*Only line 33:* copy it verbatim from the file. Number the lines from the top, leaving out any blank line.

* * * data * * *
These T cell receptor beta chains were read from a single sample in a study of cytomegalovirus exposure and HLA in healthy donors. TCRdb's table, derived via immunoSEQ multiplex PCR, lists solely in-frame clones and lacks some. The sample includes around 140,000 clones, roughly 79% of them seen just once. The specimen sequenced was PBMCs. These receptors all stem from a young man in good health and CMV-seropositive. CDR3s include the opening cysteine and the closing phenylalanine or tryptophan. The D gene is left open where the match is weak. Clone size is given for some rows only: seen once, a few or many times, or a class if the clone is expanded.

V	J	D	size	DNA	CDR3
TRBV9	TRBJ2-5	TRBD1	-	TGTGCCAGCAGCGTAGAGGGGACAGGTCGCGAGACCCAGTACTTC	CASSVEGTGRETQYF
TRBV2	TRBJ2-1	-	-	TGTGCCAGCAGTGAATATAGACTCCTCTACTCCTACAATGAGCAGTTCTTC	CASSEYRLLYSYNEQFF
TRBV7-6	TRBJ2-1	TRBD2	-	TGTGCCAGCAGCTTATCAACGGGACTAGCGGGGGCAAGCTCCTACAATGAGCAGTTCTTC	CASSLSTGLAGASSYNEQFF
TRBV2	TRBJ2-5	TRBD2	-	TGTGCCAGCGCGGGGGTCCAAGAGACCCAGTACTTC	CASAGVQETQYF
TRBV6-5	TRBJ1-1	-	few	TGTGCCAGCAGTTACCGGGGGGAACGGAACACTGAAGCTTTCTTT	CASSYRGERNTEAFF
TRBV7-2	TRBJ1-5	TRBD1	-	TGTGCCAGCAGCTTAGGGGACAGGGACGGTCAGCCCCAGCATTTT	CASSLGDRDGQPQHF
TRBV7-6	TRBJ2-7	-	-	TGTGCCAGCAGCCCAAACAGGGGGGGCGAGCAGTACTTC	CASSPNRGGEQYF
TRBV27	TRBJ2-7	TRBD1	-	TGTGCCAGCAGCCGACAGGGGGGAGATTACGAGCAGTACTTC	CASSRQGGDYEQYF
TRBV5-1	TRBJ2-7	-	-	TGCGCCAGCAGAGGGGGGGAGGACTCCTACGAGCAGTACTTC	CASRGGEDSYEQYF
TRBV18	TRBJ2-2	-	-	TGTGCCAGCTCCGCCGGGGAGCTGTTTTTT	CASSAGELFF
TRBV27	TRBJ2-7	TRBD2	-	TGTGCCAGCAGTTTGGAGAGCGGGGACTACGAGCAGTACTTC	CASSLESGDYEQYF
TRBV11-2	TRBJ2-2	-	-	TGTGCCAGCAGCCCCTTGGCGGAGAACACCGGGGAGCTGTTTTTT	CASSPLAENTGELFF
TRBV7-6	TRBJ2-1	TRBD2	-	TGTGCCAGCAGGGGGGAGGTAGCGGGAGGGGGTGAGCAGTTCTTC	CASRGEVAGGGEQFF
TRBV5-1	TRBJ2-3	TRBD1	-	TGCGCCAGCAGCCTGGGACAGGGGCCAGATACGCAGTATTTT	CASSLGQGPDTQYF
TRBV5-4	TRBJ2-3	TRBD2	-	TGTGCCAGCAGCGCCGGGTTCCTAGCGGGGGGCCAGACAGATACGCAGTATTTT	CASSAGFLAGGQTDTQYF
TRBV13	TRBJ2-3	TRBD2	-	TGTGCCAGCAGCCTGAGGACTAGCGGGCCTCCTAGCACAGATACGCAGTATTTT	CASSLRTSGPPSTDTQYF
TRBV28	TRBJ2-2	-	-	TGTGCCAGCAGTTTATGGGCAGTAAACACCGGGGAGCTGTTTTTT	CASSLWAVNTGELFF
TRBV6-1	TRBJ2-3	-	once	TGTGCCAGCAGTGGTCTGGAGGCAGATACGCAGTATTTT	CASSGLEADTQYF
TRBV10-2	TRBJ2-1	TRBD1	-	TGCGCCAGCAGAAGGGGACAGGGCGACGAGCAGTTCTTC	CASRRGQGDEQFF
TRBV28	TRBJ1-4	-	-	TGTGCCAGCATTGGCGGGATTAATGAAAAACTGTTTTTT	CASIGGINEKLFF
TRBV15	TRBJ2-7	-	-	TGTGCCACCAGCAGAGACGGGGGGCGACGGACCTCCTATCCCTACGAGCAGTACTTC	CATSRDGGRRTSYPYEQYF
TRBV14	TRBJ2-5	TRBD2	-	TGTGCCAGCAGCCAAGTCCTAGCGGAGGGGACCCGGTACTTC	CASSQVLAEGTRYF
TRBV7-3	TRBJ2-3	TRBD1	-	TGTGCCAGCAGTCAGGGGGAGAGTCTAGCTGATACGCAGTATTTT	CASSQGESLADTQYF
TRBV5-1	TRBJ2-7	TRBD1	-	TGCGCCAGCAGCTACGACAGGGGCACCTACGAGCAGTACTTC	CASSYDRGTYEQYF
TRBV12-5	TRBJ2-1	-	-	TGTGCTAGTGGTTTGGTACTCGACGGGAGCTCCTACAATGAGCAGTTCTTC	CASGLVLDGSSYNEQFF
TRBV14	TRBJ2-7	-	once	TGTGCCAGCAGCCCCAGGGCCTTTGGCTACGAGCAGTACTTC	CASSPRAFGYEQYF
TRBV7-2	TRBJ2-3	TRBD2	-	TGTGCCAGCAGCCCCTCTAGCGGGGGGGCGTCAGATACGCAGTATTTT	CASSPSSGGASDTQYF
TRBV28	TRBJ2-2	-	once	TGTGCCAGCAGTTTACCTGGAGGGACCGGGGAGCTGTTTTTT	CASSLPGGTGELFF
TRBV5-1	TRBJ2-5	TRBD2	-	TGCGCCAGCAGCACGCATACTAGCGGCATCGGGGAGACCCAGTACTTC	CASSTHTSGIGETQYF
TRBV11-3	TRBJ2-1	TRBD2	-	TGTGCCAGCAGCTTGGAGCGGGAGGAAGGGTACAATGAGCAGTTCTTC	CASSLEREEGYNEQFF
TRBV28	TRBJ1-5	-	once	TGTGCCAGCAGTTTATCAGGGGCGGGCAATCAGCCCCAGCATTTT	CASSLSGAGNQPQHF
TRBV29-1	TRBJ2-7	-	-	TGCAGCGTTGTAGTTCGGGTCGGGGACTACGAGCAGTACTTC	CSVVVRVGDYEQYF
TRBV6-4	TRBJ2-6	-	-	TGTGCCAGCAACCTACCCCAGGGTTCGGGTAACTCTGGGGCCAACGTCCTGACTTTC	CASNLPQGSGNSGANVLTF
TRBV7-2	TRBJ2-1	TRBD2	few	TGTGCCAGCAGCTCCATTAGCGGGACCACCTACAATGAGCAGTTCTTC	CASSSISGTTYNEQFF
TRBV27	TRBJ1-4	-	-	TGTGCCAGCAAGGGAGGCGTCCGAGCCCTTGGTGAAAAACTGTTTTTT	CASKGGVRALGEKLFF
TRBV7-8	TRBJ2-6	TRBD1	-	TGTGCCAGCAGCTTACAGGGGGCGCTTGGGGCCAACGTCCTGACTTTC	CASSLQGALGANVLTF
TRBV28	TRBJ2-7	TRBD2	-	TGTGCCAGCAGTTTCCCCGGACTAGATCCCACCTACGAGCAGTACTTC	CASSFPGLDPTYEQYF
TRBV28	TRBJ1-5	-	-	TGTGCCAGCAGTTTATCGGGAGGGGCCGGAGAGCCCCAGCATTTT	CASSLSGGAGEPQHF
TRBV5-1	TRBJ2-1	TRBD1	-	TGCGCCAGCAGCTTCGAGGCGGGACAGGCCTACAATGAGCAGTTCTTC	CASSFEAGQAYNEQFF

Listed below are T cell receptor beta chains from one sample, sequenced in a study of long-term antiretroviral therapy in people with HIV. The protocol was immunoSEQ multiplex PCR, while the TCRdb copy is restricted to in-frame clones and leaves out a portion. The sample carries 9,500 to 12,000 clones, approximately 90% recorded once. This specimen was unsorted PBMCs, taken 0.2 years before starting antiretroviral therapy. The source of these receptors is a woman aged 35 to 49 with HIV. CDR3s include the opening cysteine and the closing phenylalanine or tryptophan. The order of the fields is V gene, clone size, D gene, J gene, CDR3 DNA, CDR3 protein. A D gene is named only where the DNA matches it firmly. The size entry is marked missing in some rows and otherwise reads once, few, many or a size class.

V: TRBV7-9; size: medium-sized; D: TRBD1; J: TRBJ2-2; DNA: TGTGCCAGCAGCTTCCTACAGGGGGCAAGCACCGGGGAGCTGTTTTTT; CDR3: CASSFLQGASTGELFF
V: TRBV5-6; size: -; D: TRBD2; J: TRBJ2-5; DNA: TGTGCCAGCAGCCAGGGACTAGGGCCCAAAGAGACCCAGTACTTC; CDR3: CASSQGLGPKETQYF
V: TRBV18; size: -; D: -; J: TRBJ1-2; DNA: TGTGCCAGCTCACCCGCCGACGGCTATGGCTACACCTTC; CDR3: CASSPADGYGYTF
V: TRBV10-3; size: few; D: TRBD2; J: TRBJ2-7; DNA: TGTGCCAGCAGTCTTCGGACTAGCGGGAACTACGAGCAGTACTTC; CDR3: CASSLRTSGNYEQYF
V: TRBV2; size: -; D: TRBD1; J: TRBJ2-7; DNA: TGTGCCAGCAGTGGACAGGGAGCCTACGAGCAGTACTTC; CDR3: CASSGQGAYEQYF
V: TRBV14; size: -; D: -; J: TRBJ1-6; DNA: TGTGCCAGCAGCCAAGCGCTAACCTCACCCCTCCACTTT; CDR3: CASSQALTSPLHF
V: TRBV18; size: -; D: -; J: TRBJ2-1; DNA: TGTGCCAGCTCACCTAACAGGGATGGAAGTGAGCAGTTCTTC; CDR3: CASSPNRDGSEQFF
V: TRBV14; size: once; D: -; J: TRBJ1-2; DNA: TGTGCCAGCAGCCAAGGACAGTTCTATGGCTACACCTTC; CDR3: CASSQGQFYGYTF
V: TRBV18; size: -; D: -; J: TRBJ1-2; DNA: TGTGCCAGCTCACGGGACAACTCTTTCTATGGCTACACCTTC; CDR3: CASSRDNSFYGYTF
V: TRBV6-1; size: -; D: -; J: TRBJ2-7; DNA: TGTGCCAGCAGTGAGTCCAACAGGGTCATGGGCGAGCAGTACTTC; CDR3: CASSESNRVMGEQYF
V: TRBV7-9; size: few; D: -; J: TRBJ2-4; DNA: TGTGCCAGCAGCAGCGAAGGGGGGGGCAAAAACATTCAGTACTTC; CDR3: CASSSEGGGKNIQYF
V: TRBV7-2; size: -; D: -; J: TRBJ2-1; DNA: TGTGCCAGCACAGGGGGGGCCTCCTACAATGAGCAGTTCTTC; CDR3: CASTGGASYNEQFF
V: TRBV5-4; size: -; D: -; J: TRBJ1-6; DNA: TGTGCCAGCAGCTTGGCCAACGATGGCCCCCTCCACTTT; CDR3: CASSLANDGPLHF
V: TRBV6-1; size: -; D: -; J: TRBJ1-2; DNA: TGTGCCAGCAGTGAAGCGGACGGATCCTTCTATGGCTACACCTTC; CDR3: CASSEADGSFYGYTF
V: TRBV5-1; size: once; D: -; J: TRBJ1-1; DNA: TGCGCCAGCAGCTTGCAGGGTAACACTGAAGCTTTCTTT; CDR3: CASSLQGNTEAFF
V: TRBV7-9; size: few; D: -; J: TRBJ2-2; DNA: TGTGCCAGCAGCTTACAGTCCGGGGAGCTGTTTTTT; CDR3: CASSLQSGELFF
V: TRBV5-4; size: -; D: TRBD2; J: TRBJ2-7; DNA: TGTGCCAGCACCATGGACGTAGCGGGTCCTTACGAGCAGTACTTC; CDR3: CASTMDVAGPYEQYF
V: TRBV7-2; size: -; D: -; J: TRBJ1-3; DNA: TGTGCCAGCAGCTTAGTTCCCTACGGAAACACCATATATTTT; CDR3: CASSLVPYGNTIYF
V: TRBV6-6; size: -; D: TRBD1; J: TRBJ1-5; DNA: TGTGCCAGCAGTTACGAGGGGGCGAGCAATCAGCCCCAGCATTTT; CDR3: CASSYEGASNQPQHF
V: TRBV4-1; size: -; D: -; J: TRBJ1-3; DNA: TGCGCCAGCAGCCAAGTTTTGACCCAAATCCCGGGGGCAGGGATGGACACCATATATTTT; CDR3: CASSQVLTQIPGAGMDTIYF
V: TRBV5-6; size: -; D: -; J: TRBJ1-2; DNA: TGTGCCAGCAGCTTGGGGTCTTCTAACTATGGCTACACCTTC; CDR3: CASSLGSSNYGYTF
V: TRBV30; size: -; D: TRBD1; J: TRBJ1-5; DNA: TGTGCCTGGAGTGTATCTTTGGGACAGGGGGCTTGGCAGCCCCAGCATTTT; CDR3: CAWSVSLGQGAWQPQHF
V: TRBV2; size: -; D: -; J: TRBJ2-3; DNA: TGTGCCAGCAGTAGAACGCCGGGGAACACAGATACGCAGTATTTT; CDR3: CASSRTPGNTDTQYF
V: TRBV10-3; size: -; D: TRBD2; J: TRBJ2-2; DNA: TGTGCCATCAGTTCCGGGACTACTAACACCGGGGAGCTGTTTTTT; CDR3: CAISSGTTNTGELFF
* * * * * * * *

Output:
TRBV28	TRBJ1-5	-	once	TGTGCCAGCAGTTTATCAGGGGCGGGCAATCAGCCCCAGCATTTT	CASSLSGAGNQPQHF